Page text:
I was looking over my movie collection tonight. Its a modest collection; the few DVDs that I took to college with me, bought for $5 at Target, or got on Amazon. I even have doubles of some of them! (I needed it on Blu-ray too).

This is going somewhere I promise.

I have been thinking/reading about what it means to be a man in this day and age. Some authors think (and rightly so, in my opinion) that the very soul of man has been lost. In Wild at Heart, John Eldredge argues that most males (across America primarily, sorry guys) while nice, are not the men of courage and strength that we read about it the history books.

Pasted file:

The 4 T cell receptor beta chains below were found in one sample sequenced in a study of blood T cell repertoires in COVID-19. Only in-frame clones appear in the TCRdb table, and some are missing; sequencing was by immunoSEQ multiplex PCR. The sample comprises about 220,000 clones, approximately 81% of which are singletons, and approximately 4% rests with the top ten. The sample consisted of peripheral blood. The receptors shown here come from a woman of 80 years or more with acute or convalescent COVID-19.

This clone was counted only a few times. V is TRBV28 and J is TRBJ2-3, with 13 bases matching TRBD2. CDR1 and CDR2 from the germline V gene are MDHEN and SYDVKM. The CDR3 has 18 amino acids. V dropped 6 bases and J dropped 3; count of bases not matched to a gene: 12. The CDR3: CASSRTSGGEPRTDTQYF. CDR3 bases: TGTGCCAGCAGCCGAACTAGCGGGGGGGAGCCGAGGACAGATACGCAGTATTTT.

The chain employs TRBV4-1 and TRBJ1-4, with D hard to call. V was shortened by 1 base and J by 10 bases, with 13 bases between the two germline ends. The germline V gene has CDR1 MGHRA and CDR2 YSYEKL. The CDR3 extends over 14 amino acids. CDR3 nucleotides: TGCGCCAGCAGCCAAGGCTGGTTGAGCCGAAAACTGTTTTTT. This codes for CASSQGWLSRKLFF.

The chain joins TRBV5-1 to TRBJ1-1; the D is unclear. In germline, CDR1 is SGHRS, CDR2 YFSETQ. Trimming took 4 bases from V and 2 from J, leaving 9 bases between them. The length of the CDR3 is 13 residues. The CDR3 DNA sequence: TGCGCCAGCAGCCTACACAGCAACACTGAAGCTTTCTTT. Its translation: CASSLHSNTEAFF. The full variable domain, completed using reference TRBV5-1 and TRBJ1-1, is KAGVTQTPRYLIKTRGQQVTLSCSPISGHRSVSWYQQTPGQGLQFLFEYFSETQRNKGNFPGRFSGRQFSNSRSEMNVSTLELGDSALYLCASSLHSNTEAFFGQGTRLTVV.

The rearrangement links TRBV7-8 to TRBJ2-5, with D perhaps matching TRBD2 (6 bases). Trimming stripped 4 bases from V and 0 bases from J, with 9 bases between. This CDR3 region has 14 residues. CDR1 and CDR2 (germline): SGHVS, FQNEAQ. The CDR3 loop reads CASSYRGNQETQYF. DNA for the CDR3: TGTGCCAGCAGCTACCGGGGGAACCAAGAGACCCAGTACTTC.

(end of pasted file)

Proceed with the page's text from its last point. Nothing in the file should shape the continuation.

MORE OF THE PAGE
Fortunately, filmmakers (God bless 'em) have turned these history books into films.

So, back to perusing my DVDs.

I decided over the weekend, to watch one 'man movie' every night. Gladiator, Saving Private Ryan, Braveheart...the classics. One night after watching another celluloid hero save the day and the damsel in distress, I started looking at the copyright dates. Most of the films that I look to as what I call 'The Canon of Manhood' were surprisingly made in the late '90s or very early 2000's. I racked my brain trying to think of any movies in the same vein that were more recent; the 'new Braveheart'. I couldn't think of anything. The only movies I could think of were 'safer' movies with 'safe heroes', guys that just kill everyone in sight (sometimes for no reason), or films about drinking way to much and making the decisions that inevitably follow.